As you hold to them in challenging situations, you can grow to act
with courage, character and confidence.
Leading with Spirit
A family that claims a principled vision for itself also says, “This is who we are and what we’re about. We live by values deeper than just being successful. We’re here to cultivate character in our members.” But families confront scores of terrible giants in the years they have together. What then?
When David went out to battle Goliath, he went out with more than just 5 rocks and his slingshot. He also stepped forward with a vision. He announced first that his vision was God-sized! – bigger than just his personal reputation or the army’s honor.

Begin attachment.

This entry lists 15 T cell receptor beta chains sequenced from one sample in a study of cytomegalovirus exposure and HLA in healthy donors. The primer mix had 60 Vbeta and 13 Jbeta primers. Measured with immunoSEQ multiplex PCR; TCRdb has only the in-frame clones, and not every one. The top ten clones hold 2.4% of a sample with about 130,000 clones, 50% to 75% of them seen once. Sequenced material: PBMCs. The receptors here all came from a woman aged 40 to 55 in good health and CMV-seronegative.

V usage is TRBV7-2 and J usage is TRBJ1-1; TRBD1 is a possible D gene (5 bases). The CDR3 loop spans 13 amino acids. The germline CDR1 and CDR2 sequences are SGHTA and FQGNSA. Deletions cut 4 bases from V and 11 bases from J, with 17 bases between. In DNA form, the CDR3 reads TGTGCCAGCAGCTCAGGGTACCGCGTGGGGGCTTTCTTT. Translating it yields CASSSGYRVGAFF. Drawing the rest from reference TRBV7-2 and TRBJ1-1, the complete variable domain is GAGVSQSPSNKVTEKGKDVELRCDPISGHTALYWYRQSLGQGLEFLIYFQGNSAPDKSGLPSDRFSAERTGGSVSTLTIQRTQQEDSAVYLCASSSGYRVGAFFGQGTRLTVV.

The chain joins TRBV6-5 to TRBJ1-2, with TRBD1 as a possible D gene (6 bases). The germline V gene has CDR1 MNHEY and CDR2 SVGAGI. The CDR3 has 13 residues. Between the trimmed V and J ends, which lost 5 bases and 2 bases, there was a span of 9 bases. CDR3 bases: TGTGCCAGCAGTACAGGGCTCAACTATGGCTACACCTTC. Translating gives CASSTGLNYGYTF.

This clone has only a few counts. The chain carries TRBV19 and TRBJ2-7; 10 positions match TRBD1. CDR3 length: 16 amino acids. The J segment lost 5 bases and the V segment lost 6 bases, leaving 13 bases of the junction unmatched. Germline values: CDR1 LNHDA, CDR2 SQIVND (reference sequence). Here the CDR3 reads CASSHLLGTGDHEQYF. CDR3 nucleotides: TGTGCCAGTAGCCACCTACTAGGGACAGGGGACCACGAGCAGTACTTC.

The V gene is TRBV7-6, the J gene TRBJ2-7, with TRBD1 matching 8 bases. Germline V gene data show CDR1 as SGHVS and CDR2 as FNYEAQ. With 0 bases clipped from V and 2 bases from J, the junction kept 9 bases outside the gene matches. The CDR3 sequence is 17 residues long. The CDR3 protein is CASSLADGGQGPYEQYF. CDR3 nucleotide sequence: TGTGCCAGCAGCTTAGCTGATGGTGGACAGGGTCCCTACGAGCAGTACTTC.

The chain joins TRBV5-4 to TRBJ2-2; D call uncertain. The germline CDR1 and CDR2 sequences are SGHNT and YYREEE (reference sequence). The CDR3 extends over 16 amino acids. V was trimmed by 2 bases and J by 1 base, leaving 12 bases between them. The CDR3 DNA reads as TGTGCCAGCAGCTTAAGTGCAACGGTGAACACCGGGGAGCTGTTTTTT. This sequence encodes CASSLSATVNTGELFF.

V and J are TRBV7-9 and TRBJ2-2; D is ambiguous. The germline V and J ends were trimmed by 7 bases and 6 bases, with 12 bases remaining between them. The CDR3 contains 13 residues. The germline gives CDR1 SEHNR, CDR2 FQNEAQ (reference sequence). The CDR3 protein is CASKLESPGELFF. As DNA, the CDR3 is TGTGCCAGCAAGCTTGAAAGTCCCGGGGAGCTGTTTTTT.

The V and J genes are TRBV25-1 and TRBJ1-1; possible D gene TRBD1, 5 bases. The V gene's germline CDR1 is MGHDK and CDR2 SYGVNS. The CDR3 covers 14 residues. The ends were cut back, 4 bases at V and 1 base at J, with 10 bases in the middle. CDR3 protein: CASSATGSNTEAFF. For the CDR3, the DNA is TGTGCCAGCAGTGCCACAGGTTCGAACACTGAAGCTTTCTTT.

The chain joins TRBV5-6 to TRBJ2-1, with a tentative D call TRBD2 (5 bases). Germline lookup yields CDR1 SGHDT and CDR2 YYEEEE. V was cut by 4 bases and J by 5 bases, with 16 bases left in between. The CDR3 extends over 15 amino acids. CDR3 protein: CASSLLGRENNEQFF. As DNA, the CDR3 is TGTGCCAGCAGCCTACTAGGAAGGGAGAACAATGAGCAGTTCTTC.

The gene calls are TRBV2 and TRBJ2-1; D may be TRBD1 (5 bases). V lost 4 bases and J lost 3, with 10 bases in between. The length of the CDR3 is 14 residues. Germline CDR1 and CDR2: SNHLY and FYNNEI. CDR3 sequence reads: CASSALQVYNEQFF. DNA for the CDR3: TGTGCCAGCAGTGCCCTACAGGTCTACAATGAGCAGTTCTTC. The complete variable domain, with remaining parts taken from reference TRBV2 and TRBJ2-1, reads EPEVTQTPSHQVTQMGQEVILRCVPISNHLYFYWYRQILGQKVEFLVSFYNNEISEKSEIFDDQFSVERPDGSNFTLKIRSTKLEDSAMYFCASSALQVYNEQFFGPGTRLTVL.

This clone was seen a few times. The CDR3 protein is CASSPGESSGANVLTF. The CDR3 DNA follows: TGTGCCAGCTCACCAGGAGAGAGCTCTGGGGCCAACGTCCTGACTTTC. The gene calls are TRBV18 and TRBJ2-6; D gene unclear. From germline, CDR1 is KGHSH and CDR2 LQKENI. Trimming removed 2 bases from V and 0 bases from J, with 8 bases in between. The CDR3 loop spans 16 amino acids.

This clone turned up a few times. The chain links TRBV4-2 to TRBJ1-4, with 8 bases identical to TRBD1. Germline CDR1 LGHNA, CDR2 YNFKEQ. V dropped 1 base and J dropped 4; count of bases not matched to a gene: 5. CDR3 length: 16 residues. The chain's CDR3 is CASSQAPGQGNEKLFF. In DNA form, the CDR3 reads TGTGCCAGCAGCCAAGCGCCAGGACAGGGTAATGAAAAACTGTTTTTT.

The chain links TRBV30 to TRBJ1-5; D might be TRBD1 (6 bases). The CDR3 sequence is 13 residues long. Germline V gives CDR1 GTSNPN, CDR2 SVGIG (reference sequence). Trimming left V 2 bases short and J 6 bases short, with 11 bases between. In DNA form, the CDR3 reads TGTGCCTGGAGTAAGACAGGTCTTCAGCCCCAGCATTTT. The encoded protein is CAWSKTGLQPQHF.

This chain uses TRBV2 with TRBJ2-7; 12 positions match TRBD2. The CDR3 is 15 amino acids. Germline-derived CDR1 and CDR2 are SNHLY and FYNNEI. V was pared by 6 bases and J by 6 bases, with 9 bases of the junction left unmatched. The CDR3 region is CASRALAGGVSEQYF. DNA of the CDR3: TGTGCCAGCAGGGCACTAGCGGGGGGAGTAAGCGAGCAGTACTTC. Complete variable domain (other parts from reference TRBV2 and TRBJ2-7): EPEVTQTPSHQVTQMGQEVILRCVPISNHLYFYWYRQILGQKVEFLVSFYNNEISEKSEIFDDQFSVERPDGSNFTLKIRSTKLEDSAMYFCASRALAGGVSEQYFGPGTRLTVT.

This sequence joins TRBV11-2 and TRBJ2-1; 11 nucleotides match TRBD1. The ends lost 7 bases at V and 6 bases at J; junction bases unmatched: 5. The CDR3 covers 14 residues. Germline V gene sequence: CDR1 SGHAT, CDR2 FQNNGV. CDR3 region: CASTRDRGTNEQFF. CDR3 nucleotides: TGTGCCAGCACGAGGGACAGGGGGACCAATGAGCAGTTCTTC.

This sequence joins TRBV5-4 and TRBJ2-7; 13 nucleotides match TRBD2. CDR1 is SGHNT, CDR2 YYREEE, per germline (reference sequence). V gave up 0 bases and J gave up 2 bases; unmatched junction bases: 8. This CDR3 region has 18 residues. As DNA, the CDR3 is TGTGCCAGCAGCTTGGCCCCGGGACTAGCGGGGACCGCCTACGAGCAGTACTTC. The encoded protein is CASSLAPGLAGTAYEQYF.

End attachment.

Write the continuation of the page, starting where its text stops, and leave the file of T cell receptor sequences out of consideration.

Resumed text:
In the story of David and Goliath, one thing that tips the confrontation David’s way is David’s vision. David steps onto the battlefield with a clear vision of why he’s there. He’s not seeking personal glory or fame, and he’s aiming higher than improving the reputation of Israel’s army.
Patience isn’t given a lot of respect these days. Leadership books encourage Smarter Faster Better and The Speed of Trust and tell you How to Be a Kick-Ass Boss. But Leo Tolstoy was right when he said, “The two most powerful warriors are patience and time.”
The first leadership virtue David showed was patience. From the time he was anointed the future king of Israel until his appearance against Goliath, three years passed. David possibly could have tried after his anointing to hit the ground running.